CACHE is a multidimensional database that combines robust objects and robust SQL, thus eliminating object-relational mapping. Cache enables rapid web application development, quick transaction processing, scalability, and real-time queries against transactional data.

Cache is a post-relational database - the “relational” part of “post-relational” refers to the fact that Cache is a full-featured relational database. All the data within a Cache database is available as true relational tables and can be queried and modified using standard SQL via ODBC, JDBC, or object methods. The “post” part of “post-relational” refers to the fact that Cache offers a range of features that go beyond the limits of relational databases, while still supporting a standard relational view of data. These features include:

  • The ability to model data as objects (each with an automatically created and synchronized native relational representation) while eliminating both the impedance mismatch between databases and object-oriented application environments as well as reducing the complexity of relational modeling.
  • A simpler, object-based concurrency model.
  • User-defined data types.
  • The ability to take advantage of methods and inheritance, including polymorphism, within the database engine.
  • Object-extensions for SQL to handle object identity and relationships.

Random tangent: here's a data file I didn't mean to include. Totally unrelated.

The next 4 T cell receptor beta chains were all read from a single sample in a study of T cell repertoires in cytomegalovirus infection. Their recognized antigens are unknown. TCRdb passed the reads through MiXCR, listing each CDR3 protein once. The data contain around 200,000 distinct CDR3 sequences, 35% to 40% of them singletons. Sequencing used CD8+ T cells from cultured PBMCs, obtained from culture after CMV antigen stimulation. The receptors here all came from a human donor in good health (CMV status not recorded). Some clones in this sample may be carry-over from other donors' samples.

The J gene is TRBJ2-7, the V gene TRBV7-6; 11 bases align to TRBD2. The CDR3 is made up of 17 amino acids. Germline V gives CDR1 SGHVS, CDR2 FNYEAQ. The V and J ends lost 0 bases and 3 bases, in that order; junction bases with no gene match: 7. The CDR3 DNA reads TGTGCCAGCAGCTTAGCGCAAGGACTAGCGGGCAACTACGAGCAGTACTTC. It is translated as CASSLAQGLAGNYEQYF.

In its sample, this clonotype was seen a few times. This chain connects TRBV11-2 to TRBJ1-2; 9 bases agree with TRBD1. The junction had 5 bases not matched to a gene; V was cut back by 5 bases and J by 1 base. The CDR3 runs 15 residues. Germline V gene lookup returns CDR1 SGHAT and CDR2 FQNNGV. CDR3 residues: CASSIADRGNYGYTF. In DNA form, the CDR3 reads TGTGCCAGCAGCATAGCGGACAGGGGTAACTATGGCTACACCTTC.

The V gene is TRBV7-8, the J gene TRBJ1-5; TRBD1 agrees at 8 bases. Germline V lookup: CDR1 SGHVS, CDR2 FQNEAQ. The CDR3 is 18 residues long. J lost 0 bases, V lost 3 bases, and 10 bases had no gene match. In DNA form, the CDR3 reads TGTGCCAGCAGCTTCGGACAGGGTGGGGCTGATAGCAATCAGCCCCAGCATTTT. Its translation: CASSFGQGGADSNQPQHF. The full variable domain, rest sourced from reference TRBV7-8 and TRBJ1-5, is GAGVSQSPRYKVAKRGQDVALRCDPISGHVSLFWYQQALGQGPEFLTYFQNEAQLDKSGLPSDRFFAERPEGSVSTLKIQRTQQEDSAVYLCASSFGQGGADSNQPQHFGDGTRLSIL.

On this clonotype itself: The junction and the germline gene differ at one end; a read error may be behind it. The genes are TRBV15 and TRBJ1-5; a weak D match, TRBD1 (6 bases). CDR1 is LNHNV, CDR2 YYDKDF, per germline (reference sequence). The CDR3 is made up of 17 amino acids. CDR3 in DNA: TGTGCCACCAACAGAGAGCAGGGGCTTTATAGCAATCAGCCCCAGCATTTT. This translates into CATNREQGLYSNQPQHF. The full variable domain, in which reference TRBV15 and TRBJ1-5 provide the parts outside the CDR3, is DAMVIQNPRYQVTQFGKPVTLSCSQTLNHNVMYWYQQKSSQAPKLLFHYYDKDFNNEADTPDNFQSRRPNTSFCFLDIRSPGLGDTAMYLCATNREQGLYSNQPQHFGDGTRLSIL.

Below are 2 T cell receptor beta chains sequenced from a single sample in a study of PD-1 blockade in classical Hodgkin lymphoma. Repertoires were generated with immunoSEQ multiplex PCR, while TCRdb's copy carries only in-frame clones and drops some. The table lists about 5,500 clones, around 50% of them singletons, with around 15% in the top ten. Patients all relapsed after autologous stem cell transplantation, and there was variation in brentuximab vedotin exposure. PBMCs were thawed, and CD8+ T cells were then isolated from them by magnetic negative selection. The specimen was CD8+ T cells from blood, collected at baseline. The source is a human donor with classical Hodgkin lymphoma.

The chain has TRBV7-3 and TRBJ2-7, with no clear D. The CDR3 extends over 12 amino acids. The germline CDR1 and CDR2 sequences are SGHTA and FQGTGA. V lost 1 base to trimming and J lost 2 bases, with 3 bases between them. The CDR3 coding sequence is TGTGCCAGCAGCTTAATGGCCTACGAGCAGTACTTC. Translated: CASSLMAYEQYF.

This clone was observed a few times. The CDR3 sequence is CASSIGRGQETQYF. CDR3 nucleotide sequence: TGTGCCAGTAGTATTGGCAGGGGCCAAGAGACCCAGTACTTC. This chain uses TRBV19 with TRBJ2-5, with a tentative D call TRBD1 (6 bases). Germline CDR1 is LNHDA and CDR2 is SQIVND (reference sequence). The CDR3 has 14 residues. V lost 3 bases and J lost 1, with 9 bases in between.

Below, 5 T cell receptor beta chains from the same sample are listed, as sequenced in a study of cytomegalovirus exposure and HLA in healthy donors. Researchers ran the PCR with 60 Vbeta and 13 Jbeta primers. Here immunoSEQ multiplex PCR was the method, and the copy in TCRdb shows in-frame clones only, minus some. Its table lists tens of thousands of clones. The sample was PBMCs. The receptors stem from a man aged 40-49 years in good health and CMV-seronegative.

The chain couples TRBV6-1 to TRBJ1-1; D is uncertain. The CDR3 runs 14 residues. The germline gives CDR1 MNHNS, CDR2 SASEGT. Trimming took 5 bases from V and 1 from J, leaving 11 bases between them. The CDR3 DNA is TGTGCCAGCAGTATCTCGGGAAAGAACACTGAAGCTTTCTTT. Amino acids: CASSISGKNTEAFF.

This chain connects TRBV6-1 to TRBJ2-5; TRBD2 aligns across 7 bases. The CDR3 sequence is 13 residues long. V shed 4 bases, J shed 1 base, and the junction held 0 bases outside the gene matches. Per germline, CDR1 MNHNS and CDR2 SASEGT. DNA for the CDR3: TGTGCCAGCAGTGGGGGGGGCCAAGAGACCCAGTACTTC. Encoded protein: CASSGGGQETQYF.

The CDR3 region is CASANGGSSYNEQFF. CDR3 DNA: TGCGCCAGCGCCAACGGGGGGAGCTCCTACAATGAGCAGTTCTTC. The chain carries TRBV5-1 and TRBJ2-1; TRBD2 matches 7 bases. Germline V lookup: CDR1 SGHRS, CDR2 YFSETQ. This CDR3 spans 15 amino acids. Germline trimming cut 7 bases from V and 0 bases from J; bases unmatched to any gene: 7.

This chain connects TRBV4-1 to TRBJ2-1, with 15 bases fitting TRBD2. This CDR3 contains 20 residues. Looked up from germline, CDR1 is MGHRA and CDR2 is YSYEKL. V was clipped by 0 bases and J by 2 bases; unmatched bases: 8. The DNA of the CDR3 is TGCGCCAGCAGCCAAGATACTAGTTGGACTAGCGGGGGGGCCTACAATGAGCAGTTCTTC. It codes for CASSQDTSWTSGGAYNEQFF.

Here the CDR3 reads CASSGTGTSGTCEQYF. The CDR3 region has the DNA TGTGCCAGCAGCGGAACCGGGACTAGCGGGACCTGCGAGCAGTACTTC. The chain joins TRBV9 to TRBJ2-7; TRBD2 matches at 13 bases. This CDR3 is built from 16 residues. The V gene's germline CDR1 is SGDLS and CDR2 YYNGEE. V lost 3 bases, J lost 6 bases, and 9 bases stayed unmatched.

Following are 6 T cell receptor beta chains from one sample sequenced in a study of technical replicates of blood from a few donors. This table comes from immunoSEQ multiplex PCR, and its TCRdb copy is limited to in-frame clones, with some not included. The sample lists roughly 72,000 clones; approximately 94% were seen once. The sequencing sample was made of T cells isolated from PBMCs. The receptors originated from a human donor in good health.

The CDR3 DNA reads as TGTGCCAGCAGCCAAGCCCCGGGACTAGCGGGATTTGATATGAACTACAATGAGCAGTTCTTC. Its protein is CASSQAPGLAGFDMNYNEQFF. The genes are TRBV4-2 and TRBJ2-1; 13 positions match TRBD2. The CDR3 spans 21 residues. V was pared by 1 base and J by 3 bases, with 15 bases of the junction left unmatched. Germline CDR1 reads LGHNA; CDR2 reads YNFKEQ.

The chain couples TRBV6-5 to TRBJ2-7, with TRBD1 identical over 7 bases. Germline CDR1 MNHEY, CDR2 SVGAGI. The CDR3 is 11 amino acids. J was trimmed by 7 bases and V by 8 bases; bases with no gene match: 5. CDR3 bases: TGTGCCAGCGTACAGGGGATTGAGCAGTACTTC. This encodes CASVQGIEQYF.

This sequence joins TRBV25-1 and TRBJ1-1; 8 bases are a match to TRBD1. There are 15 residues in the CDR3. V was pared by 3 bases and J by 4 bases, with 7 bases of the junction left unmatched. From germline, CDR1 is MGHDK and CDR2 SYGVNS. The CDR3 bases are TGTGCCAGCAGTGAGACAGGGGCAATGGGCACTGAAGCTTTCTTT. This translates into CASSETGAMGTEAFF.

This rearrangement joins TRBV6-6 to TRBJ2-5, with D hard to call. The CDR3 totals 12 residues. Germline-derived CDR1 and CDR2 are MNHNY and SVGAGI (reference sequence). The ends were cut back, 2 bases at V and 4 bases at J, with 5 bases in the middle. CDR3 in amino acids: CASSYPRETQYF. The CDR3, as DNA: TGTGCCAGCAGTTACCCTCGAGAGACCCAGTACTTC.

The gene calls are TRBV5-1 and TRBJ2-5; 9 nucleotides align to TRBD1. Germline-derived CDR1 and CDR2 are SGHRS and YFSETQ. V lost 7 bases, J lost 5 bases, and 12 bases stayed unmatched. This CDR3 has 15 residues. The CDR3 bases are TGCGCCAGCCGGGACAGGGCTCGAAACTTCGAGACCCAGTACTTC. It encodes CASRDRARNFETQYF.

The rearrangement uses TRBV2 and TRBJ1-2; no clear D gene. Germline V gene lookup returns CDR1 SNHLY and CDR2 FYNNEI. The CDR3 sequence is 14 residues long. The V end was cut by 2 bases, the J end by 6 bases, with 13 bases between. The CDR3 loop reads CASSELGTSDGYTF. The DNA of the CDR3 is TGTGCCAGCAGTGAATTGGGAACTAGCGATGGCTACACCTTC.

• The ability to intermix SQL and object-based access within a single application, using each for what they are best suited.
  • Control over the physical layout and clustering used to store data in order to ensure the maximum performance for applications.

Another unique feature of Cache is its Unified Data Architecture. Whenever a database object class is defined, Cache automatically generates a SQL-ready relational description of that data. Similarly, if a DDL description of a relational database is imported into the Data Dictionary, Cache automatically generates both a relational and an object description of the data, enabling immediate access to objects.

At the core of the Cache architecture, is the Cache Multi-dimensional Database Engine that provides the complete set of services—including data storage, concurrency management, transactions, and process management—needed to build complex database management systems. Data can be stored and accessed from the database engine using objects, SQL, or through direct access to multidimensional structures. Figure 1 depicts the access methodologies.

Figure 1 : Access to the data stored by the data engine

Regardless of the access method, all data in Cache’s database is stored in Cache’s multidimensional arrays. These multi-dimensional arrays enable efficient data storage; further, the absence of joins and table-hopping hastens query execution. In addition, its ability to distribute data and application logic across multiple server systems, simplifies the development of reliable applications. Owing to these capabilities, Cache is a key ingredient in the design and delivery of a wide variety of applications ranging from single-user embedded systems to large, multi-server, multi-user installations (such as those required by banks, hospitals, etc.) providing essential services to end-users.

This dependence on Cache for performing business-critical tasks and for developing mission-critical applications could only mean that even a wafer-thin deviation in its performance could cause an enterprise to lose millions. Database administrators are thus faced with the daunting task of ensuring the 24x7 availability of the Cache database and the optimal performance of all its components. The eG Enterprise helps administrators in this task.